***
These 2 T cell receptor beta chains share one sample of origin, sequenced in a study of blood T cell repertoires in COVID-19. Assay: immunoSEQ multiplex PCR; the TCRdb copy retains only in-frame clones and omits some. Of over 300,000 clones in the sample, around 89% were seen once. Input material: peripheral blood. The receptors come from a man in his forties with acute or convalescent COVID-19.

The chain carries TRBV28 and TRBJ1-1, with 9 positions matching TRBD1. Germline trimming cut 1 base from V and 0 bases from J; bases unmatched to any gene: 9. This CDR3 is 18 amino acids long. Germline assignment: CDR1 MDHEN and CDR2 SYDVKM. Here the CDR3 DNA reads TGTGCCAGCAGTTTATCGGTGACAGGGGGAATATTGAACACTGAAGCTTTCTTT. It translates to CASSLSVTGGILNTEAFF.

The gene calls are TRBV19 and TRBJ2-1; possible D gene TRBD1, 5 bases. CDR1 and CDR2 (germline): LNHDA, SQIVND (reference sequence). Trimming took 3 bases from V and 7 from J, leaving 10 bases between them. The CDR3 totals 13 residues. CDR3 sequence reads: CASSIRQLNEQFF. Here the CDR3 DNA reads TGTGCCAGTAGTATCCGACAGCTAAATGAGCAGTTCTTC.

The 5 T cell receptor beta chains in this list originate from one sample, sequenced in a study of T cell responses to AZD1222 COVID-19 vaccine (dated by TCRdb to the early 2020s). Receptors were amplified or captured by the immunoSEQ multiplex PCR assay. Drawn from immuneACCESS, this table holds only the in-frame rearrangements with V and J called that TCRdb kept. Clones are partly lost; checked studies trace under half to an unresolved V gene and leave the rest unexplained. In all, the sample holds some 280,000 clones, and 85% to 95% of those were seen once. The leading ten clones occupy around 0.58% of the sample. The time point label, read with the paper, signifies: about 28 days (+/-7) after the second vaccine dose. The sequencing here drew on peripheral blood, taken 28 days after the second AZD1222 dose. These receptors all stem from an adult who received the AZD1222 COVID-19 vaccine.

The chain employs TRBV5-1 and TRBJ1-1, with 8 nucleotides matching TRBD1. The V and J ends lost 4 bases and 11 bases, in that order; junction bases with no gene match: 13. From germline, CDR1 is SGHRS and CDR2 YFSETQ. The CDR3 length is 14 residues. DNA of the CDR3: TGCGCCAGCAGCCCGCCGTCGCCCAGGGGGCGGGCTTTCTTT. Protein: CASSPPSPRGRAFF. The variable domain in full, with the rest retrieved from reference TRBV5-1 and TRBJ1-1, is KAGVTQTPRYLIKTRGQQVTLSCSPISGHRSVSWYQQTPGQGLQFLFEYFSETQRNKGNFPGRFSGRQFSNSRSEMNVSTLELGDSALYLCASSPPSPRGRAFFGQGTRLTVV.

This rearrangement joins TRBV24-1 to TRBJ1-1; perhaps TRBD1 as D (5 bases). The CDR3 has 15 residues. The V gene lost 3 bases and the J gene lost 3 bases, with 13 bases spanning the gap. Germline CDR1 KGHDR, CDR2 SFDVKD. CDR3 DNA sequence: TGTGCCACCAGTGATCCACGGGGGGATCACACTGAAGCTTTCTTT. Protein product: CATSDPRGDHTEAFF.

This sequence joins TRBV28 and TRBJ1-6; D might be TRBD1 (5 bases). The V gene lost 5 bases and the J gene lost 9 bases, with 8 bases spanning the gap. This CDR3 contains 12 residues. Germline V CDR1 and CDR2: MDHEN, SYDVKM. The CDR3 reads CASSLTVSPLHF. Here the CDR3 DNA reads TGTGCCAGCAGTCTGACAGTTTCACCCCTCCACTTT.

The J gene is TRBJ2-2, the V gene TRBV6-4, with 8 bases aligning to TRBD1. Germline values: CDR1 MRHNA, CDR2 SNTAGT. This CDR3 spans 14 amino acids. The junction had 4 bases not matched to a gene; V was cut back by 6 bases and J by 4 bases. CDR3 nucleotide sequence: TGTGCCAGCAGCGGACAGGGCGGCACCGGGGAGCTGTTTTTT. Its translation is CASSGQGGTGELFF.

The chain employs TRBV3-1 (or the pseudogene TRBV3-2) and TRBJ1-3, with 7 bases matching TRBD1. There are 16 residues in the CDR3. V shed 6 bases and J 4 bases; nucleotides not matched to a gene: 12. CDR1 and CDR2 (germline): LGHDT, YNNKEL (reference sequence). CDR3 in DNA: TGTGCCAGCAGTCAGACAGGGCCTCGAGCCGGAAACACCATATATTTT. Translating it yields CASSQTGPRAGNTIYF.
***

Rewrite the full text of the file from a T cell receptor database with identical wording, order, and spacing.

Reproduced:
These 2 T cell receptor beta chains share one sample of origin, sequenced in a study of blood T cell repertoires in COVID-19. Assay: immunoSEQ multiplex PCR; the TCRdb copy retains only in-frame clones and omits some. Of over 300,000 clones in the sample, around 89% were seen once. Input material: peripheral blood. The receptors come from a man in his forties with acute or convalescent COVID-19.

The chain carries TRBV28 and TRBJ1-1, with 9 positions matching TRBD1. Germline trimming cut 1 base from V and 0 bases from J; bases unmatched to any gene: 9. This CDR3 is 18 amino acids long. Germline assignment: CDR1 MDHEN and CDR2 SYDVKM. Here the CDR3 DNA reads TGTGCCAGCAGTTTATCGGTGACAGGGGGAATATTGAACACTGAAGCTTTCTTT. It translates to CASSLSVTGGILNTEAFF.

The gene calls are TRBV19 and TRBJ2-1; possible D gene TRBD1, 5 bases. CDR1 and CDR2 (germline): LNHDA, SQIVND (reference sequence). Trimming took 3 bases from V and 7 from J, leaving 10 bases between them. The CDR3 totals 13 residues. CDR3 sequence reads: CASSIRQLNEQFF. Here the CDR3 DNA reads TGTGCCAGTAGTATCCGACAGCTAAATGAGCAGTTCTTC.

The 5 T cell receptor beta chains in this list originate from one sample, sequenced in a study of T cell responses to AZD1222 COVID-19 vaccine (dated by TCRdb to the early 2020s). Receptors were amplified or captured by the immunoSEQ multiplex PCR assay. Drawn from immuneACCESS, this table holds only the in-frame rearrangements with V and J called that TCRdb kept. Clones are partly lost; checked studies trace under half to an unresolved V gene and leave the rest unexplained. In all, the sample holds some 280,000 clones, and 85% to 95% of those were seen once. The leading ten clones occupy around 0.58% of the sample. The time point label, read with the paper, signifies: about 28 days (+/-7) after the second vaccine dose. The sequencing here drew on peripheral blood, taken 28 days after the second AZD1222 dose. These receptors all stem from an adult who received the AZD1222 COVID-19 vaccine.

The chain employs TRBV5-1 and TRBJ1-1, with 8 nucleotides matching TRBD1. The V and J ends lost 4 bases and 11 bases, in that order; junction bases with no gene match: 13. From germline, CDR1 is SGHRS and CDR2 YFSETQ. The CDR3 length is 14 residues. DNA of the CDR3: TGCGCCAGCAGCCCGCCGTCGCCCAGGGGGCGGGCTTTCTTT. Protein: CASSPPSPRGRAFF. The variable domain in full, with the rest retrieved from reference TRBV5-1 and TRBJ1-1, is KAGVTQTPRYLIKTRGQQVTLSCSPISGHRSVSWYQQTPGQGLQFLFEYFSETQRNKGNFPGRFSGRQFSNSRSEMNVSTLELGDSALYLCASSPPSPRGRAFFGQGTRLTVV.

This rearrangement joins TRBV24-1 to TRBJ1-1; perhaps TRBD1 as D (5 bases). The CDR3 has 15 residues. The V gene lost 3 bases and the J gene lost 3 bases, with 13 bases spanning the gap. Germline CDR1 KGHDR, CDR2 SFDVKD. CDR3 DNA sequence: TGTGCCACCAGTGATCCACGGGGGGATCACACTGAAGCTTTCTTT. Protein product: CATSDPRGDHTEAFF.

This sequence joins TRBV28 and TRBJ1-6; D might be TRBD1 (5 bases). The V gene lost 5 bases and the J gene lost 9 bases, with 8 bases spanning the gap. This CDR3 contains 12 residues. Germline V CDR1 and CDR2: MDHEN, SYDVKM. The CDR3 reads CASSLTVSPLHF. Here the CDR3 DNA reads TGTGCCAGCAGTCTGACAGTTTCACCCCTCCACTTT.

The J gene is TRBJ2-2, the V gene TRBV6-4, with 8 bases aligning to TRBD1. Germline values: CDR1 MRHNA, CDR2 SNTAGT. This CDR3 spans 14 amino acids. The junction had 4 bases not matched to a gene; V was cut back by 6 bases and J by 4 bases. CDR3 nucleotide sequence: TGTGCCAGCAGCGGACAGGGCGGCACCGGGGAGCTGTTTTTT. Its translation is CASSGQGGTGELFF.

The chain employs TRBV3-1 (or the pseudogene TRBV3-2) and TRBJ1-3, with 7 bases matching TRBD1. There are 16 residues in the CDR3. V shed 6 bases and J 4 bases; nucleotides not matched to a gene: 12. CDR1 and CDR2 (germline): LGHDT, YNNKEL (reference sequence). CDR3 in DNA: TGTGCCAGCAGTCAGACAGGGCCTCGAGCCGGAAACACCATATATTTT. Translating it yields CASSQTGPRAGNTIYF.